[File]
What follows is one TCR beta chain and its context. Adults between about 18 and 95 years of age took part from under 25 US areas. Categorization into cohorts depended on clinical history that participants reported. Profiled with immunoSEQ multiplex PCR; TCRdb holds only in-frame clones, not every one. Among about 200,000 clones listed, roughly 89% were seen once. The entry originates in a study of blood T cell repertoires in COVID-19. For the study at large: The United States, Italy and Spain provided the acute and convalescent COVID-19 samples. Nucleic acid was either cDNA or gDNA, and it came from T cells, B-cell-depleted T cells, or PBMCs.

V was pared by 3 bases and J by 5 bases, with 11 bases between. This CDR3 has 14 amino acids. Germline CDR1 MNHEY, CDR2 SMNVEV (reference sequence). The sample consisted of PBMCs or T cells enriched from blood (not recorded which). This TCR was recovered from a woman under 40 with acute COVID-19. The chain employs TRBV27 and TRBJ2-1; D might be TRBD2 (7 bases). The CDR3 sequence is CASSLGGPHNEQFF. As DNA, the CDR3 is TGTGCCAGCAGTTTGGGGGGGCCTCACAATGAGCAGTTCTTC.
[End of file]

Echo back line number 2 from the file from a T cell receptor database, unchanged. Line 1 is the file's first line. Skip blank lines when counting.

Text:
V was pared by 3 bases and J by 5 bases, with 11 bases between. This CDR3 has 14 amino acids. Germline CDR1 MNHEY, CDR2 SMNVEV (reference sequence). The sample consisted of PBMCs or T cells enriched from blood (not recorded which). This TCR was recovered from a woman under 40 with acute COVID-19. The chain employs TRBV27 and TRBJ2-1; D might be TRBD2 (7 bases). The CDR3 sequence is CASSLGGPHNEQFF. As DNA, the CDR3 is TGTGCCAGCAGTTTGGGGGGGCCTCACAATGAGCAGTTCTTC.